MichiganVotes Bills

One senator’s solution to Michigan’s job-killing energy transition: a new bureaucracy

Energy, auto industry and construction workers viewed as the victims of transition

A bill in Michigan’s state Senate would create a bureaucracy “to provide for the transition of transition-impacted industries into new industries.”

The bill introduced Sept. 20 by Sen. Sam Singh, D-East Lansing, would create a new government office to help people who lose their jobs in Michigan’s energy transition.

The bill singles out three industries as potential losers in the transition: energy, auto and construction.

Singh is referring to Michigan’s aggressive transition away from energy sources like coal, as well as the American auto industry’s transition away from gas-powered vehicles to electric vehicles. The Senate Labor Committee approved the bill last week, and it will head to the committee of the whole.

Read it for yourself: Senate Bill 519 of 2023

The Senate Fiscal Agency’s analysis portrays job losses from the energy transition as market-driven. But both Michigan’s energy transition and the changeover to electric vehicle manufacturing have been prodded by a mix of government regulation and incentives.

“The market is driving a transition away from energy like coal and cars with internal combustion engines to renewable energies and electric vehicles,” reads the analysis of the version the committee passed. “This creates an education and skills gap for workers in the energy and automotive industries. Some people believe that the state should have a plan to help workers and communities transition during this significant industrial shift, and so it has been suggested that the office develop a plan.”

The bill would create the Community and Worker Economic Transition Office within the Michigan Department of Labor and Economic Opportunity. The office would have to “develop a community and worker economic transition plan,” due on Gov. Gretchen Whitmer’s desk by Dec. 31, 2025, one year to the day before her last day in office.

Michigan will stop burning coal in 2032, up three years from the original end date of 2035.

In Lansing, lawmakers are considering bills to require a 100% transition to so-called green energy by 2040. The original version of Senate Bill 271, the one available to the public, still carries the original transition date, 2035. That was moved back five years after feedback from stakeholders, said the lawmakers involved, Singh and Sen. Erika Geiss, D-Taylor.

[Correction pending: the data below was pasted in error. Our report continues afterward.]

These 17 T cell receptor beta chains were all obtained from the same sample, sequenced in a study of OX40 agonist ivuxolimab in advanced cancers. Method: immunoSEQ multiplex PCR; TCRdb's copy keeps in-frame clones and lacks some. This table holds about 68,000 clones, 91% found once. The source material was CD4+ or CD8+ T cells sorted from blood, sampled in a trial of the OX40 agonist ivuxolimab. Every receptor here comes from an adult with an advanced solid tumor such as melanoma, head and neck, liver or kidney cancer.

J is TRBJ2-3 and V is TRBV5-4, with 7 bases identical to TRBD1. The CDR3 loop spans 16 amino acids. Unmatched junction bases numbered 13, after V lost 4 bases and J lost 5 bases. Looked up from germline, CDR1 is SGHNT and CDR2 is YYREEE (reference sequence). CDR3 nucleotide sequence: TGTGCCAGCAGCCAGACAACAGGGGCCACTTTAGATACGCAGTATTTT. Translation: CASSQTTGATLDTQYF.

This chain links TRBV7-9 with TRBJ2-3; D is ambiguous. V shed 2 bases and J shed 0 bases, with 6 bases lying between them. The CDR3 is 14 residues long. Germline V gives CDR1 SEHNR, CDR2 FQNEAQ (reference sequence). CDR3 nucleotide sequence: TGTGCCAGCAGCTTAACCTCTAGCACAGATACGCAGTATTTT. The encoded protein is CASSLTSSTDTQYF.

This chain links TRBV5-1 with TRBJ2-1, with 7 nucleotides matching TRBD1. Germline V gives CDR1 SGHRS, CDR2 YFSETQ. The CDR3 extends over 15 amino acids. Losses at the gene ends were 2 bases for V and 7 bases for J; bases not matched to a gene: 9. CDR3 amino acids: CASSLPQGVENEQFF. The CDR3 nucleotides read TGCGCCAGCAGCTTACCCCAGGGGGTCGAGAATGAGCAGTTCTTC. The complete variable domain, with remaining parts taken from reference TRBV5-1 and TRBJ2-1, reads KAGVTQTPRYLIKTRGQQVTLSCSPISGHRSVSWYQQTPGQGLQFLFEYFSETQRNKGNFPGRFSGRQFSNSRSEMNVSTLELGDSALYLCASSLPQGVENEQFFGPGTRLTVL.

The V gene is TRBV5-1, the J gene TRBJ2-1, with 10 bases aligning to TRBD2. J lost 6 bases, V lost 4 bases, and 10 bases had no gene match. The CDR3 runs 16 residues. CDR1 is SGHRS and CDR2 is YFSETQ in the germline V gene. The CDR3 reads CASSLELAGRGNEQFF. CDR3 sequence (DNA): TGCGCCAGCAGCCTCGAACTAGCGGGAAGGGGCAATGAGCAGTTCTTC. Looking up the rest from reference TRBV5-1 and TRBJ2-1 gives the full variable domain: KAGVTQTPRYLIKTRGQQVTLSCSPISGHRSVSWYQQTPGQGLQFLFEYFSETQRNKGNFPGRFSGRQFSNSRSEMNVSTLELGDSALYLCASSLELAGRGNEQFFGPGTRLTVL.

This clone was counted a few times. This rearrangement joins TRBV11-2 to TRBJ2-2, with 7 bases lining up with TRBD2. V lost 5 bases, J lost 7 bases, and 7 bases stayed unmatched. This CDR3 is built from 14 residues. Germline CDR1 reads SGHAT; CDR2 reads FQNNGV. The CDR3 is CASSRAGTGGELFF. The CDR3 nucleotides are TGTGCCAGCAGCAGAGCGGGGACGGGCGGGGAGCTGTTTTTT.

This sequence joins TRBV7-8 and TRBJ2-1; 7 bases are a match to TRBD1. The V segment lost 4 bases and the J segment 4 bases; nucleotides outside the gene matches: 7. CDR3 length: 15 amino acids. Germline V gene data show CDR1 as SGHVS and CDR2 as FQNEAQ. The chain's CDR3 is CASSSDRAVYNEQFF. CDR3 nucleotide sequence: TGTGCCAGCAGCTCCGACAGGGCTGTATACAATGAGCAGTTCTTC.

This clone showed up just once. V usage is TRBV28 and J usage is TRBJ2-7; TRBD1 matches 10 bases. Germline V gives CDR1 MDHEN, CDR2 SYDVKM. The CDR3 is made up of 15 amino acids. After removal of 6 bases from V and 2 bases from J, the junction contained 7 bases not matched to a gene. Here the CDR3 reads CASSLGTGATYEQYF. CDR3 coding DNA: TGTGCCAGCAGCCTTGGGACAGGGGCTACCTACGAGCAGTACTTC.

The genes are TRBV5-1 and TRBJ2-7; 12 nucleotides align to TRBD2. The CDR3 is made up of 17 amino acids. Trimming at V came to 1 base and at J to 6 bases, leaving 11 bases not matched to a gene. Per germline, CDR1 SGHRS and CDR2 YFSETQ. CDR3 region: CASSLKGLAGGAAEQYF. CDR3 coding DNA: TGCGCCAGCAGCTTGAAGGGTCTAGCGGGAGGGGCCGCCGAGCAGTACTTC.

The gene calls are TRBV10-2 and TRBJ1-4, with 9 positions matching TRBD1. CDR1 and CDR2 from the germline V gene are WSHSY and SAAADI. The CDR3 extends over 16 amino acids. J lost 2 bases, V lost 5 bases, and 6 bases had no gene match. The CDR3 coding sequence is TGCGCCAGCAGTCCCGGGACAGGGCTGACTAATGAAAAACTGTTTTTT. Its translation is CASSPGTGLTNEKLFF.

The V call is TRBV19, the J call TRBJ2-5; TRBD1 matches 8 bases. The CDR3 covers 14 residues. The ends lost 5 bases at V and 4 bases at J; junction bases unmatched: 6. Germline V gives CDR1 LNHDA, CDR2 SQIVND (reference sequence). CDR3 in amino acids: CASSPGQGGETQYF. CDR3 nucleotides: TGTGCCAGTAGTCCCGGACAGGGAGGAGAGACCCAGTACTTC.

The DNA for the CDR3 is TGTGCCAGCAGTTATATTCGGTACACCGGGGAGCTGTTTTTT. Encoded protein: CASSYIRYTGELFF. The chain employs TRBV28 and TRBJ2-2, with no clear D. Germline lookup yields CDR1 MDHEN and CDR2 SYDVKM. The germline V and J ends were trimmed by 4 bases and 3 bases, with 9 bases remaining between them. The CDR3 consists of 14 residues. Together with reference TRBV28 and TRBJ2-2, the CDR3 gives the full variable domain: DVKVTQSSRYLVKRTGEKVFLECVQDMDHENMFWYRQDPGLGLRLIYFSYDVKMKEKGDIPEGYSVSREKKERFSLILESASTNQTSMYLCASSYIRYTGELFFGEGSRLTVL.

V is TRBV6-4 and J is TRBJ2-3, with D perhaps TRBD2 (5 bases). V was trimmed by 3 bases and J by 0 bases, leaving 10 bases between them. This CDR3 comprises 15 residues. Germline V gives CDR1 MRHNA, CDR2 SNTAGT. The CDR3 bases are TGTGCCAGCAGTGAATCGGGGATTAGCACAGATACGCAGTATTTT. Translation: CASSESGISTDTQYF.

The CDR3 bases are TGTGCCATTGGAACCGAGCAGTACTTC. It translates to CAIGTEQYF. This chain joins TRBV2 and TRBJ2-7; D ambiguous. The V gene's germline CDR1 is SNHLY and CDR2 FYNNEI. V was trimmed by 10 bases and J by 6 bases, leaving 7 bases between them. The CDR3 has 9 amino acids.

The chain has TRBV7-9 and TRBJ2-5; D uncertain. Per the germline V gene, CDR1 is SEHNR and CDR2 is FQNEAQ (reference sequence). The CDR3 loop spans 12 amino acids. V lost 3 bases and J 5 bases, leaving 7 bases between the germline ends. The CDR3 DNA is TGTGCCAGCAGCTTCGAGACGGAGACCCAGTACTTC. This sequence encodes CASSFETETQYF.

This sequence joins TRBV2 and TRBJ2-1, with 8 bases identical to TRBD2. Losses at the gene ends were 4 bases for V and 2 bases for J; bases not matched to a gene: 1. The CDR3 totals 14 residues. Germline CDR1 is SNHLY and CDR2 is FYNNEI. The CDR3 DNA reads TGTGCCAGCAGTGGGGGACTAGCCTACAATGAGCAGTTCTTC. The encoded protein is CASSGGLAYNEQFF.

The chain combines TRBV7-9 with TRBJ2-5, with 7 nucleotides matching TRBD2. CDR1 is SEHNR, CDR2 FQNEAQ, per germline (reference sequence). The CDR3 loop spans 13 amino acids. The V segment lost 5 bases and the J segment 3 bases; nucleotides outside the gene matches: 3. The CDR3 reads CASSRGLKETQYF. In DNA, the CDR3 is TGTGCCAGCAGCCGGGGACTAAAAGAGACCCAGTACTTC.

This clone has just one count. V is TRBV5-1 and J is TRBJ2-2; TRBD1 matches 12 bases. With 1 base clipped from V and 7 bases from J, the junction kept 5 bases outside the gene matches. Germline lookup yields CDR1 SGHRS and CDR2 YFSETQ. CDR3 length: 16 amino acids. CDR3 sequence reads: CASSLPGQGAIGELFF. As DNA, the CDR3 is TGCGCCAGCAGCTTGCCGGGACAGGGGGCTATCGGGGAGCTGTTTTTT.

In Washington, there are $8,500 incentives available to most EV buyers, and cash available to states that expand their EV network. The federal government is giving Michigan $110 million to build just 127 EV chargers, which comes out to $866,000 per charger. The U.S. Department of Energy recently gave Ford Motor Co. a $9.2 billion loan to fund its electrification efforts.

Meanwhile, regulators are considering rules that would effectively end the sale of new gas vehicles in America by 2035.

Singh did not respond to a request for comment, but he testified last week before the Senate Labor Committee. The senator said such an office would not duplicate the efforts of MichiganWorks, which are local in nature. A statewide approach is needed to a statewide problem, he said.

Committee chair John Cherry, D-Flint, endorsed the bill before the committee approved it.

“This is a needed bill,” Cherry said.

In so doing, Cherry admitted that the auto industry’s transition to EVs will cost jobs.

“I wish we had had the planning in foresight to put in place policies to help folks as we went through the NAFTA,” Cherry said, referring to the North American Free Trade Agreement. “There was a lot of pain for a lot of communities. And I’m glad that we are taking a proactive approach to dealing with the electric vehicle transition because it’s going to have impacts that we need to respond to and help our communities and our workers.”

Michigan Capitol Confidential is the news source produced by the Mackinac Center for Public Policy. Michigan Capitol Confidential reports with a free-market news perspective.